Most Asked Questions

Hundreds of video questions are added to the site each day. Here are Ai Weiwei’s answers to the questions he is asked most regularly.

To find out more about Ai Weiwei and Sunflower Seeds, you can read the curator’s text or watch a video of the seeds being made.


1. How many seeds are there?
There are almost 100 million sunflower seeds.


2. How long did it take?
It took two and a half year to make all of the sunflower seeds.


3. How many people did it take to finish the work?
There were 1,600 people working on it.


4. What was your inspiration?
The idea came from an experience when I was young. I grew up in a farming area and you can see sunflower seeds everywhere.

Chinese society, the kind of political struggle it has, and my memories of it are part of the work, but not all of it. It has more to offer than just some kind of memory. It relates also to the current condition.

The production, the scale, and the involvement of the whole town for such a long period of time - those are all mixed levels of meanings, which make the work's presentation look simple.


5. Why did you use sunflower seeds?
There is a social element to the sunflower seeds, as it is a snack that people share among friends, in meetings and conversations. They are also related to the revolutionary ideology of Mao Zedong, where Chairman Mao is the sun, and his loyal followers the sunflowers surrounding him.


6. How do you feel about people can't interact with your art anymore?
How do you feel about people not being able to walk on your sunflower seeds?
Due to the overwhelming response to the sculpture, unfortunately so much foot traffic has caused a lot of ceramic dust which is not good for the public health. That is why people can no longer interact with the work.

One of the main properties of the piece is to interact with it, and so while I think the work will lose some sense of communication, people can still have a visual response and use their imagination to have contact with the piece.


7. Why can't we walk on the sunflower seeds anymore?
The dust from the porcelain is a potential health risk.


8. Why can't we take some of seeds home?
A work that contains 100 million sunflower seeds needs 100 million sunflower seeds to be complete. However, the idea of taking one, or a few seeds, is a beautiful idea as it's a large work, made by a lot of people. If people like it they want to have a little piece of it.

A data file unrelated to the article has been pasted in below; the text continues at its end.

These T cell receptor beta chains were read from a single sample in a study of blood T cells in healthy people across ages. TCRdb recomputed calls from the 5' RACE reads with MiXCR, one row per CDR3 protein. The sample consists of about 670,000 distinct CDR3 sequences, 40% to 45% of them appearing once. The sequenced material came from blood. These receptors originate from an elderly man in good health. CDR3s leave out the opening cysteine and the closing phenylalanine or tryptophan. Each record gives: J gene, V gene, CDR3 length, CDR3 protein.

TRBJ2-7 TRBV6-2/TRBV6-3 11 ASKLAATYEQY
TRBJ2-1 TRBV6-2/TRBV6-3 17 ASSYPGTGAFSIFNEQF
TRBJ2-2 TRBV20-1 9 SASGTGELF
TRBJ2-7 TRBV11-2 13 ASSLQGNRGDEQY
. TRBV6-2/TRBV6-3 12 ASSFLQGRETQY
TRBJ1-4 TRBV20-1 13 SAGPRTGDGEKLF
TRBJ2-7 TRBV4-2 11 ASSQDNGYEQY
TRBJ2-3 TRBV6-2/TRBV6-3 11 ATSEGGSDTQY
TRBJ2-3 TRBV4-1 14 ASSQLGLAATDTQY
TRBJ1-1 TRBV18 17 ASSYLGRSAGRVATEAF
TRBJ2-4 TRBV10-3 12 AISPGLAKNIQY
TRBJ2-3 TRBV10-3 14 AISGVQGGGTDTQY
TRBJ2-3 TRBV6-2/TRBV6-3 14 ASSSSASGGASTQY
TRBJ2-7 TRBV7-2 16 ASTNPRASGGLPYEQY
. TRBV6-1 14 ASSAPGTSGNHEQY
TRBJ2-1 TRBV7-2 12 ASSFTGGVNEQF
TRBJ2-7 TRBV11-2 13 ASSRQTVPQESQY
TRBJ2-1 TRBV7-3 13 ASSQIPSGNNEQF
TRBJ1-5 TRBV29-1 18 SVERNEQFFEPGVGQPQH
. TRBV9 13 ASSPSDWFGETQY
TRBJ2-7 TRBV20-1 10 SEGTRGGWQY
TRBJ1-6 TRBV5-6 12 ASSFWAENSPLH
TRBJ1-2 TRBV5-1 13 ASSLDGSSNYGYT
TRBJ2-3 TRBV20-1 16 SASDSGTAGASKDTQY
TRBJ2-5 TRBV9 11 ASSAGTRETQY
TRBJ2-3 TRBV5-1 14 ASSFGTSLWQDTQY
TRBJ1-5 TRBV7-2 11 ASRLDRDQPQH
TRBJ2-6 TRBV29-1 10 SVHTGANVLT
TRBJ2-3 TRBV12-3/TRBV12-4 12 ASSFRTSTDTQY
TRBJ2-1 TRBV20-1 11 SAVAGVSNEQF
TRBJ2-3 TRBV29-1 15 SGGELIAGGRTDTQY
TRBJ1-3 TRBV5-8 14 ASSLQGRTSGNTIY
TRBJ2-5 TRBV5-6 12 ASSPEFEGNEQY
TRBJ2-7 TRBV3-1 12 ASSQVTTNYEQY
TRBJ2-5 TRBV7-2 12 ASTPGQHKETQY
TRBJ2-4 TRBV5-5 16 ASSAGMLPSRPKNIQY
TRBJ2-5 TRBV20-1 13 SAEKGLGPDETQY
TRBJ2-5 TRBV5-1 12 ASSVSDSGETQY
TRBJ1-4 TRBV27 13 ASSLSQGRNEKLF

But, if people start taking some away it's hard to control the proportion of seeds that are taken. Some people may want to take more, some for their friends, and so a policy has to be set up so no one can take any seeds.


9. Will you sell the seeds after the show?
Yes. I'll sell some of them. But the majority will stay together.


10. What will you do with the seeds once the exhibition is finished?
I'm not very clear yet, but i think the majority of the seeds will stay together. Maybe in the future they can be exhibited in some other way, somewhere.


11. Do you think it would be possible to have this sort of work in China?
It's difficult to say. First of all, no one knows how long the current political situation will last in China, and how long it will take for them to change, for them to truly understand culture and art, and the value of creativity.


12. How did you feel when you first saw your installation in place?
When I first saw the installation, I was very touched. It is a very surprising view.


13. I heard you were in prison? Are you ok?
I was under house arrest for 59 hours from Friday 5 November until Sunday 7 November 2010. The Chinese government decided to put me under house arrest because I was planning to have a party in Shanghai. The party was to memorialize a building which was going to be destroyed by the Shanghai government. I designed the building, we constructed it and then we got a note from the government which says that it is illegal and we have to destroy it within 20 days. So I decided to organize this party.

Then I realized, after I made the announcement on Twitter, there are thousands of people who wanted to join this party. I think that made the government really nervous, and they had to do something to stop me going to Shanghai. But this party took place anyway and my house arrest is also over now

Tate update 14 April 2011:
Ai Weiwei was arrested by the Chinese authorities on Sunday 3 April as he tried to board a plane to Hong Kong. The artist remains uncontactable and his whereabouts are unknown. We are dismayed by developments that again threaten Weiwei's right to speak freely as an artist and hope that he will be released immediately.